Melody M. Rodarte, D.O., is an internal medicine physician on staff at Banner Gateway Medical Center.
Question: What is shingles?
Answer: Shingles is characterized by a painful blister type rash that affects roughly one million Americans each year. Shingles is caused by the varicella-zoster virus (VZV) which also is the virus responsible for chicken pox. There is a 20 percent lifetime risk of developing shingles. After the infection with chicken pox the virus can reside in the nervous system quietly for years.
Herpes zoster, shingles, is a reactivation of the varicella-zoster virus which has been dormant in the nervous system. Any healthy adult is at risk but after age 50 our immune system decreases increasing the risk of the virus reactivating. Triggers for reactivation can include stress and an illness.
Painful blisters in a line or that “wrap around” one side of the torso is the characteristic rash for shingles. A tingling, heat sensation may proceed the eruption. Some have felt increased sensitivity or numbness to the area prior to the blisters appearing. The blisters may last a few days and then scab over. It may take three to four weeks for total healing of the rash and it is not uncommon to have a scar (darker skin where each blister occurred). The open blister phase is the contagious phase and precautions should be taken with pregnant women, newborns, immunocompromised persons and those who have not had chicken pox. You can not give someone shingles but you can give them chicken pox.
Complications of shingles can include continued pain which is termed post-herpetic neuralgia (PNH). About 10-15 percent of all patients develop PNH. Those at increased risk of PNH are the elderly. Ocular or ear involvement may occur if the face (trigeminal nerve) is involved and requires immediate treatment and surveillance. Superficial skin infections may also occur in the lesions. Prompt treatment can reduce the complications and duration. There are multiple treatment options using antiviral agents, pain medications and antidepressants which have calming effects on the irritated nerve.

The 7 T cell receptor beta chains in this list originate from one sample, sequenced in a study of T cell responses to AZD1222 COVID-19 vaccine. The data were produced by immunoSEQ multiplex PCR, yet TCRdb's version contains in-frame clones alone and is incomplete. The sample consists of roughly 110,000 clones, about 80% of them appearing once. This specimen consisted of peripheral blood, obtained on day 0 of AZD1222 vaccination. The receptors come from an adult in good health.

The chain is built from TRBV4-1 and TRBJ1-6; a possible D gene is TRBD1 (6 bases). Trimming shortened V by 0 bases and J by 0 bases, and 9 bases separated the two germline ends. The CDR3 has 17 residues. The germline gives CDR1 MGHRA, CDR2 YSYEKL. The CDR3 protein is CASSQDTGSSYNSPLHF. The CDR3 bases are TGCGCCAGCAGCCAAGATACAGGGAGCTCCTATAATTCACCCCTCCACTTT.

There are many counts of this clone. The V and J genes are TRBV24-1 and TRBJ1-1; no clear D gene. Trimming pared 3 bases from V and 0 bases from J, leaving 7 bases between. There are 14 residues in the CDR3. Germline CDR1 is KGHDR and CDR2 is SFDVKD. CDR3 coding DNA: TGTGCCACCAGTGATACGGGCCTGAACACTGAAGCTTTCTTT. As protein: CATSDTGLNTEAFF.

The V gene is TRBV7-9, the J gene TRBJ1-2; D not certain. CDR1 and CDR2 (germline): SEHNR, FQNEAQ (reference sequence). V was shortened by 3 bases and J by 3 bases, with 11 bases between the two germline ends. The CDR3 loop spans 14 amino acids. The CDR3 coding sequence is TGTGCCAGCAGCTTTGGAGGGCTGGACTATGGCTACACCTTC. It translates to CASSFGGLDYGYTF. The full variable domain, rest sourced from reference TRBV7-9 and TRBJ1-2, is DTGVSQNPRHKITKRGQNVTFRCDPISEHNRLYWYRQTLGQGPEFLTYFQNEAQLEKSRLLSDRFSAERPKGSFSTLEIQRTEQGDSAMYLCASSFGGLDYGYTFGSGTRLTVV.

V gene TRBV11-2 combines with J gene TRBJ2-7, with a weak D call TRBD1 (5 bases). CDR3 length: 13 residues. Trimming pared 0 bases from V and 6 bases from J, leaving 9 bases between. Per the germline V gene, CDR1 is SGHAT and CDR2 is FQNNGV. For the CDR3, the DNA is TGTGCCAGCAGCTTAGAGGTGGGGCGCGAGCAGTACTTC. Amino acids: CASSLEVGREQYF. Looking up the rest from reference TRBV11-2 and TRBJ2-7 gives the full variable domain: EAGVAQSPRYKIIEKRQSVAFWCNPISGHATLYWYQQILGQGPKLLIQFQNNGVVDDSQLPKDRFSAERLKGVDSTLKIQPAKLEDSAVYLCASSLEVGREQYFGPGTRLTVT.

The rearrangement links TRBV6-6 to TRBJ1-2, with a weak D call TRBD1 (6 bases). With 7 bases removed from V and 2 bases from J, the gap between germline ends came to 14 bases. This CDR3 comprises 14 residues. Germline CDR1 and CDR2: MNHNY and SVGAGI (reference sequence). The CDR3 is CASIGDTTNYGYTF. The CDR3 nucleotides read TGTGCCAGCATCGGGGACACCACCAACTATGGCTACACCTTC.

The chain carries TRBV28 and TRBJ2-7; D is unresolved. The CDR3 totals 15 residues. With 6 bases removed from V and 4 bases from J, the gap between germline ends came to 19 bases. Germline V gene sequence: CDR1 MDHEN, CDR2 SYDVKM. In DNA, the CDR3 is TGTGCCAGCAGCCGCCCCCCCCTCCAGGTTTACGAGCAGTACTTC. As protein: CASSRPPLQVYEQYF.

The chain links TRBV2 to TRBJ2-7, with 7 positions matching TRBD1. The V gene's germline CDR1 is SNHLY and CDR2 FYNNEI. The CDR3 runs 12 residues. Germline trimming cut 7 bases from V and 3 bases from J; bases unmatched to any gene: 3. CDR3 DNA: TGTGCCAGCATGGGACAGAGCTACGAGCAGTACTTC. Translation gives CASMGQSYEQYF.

In 2006, the FDA approved the shingles vaccine Zostavax. The vaccine is recommended for adults older than 60. The vaccine has shown to decrease the incidence of zoster by 51percent, decrease the severity by 61percent, and can decrease the risk of PNH by 67percent. Zostavax can be given to adults who have not had chicken pox or the chicken pox vaccine.
If you’ve had shingles, you can still get the vaccine but not during the infection. It is recommended for patients with some chronic disease states such as rheumatoid arthritis. Contraindications to the vaccine include acquired and primary immunodeficiency states, those receiving immunosuppressive treatments, pregnancy, allergy to vaccine components (neomycin and gelatin), some blood diseases (leukemia, lymphoma), and concurrent use of antiviral medications. The vaccine is a live-attenuated virus and thus a small percentage (less than 1 percent) may get a rash characteristic of shingles at the injection site. The most common side effects are local injection site reactions such as swelling, tenderness and redness. Zostavax should not be given with other live-attenuated vaccines.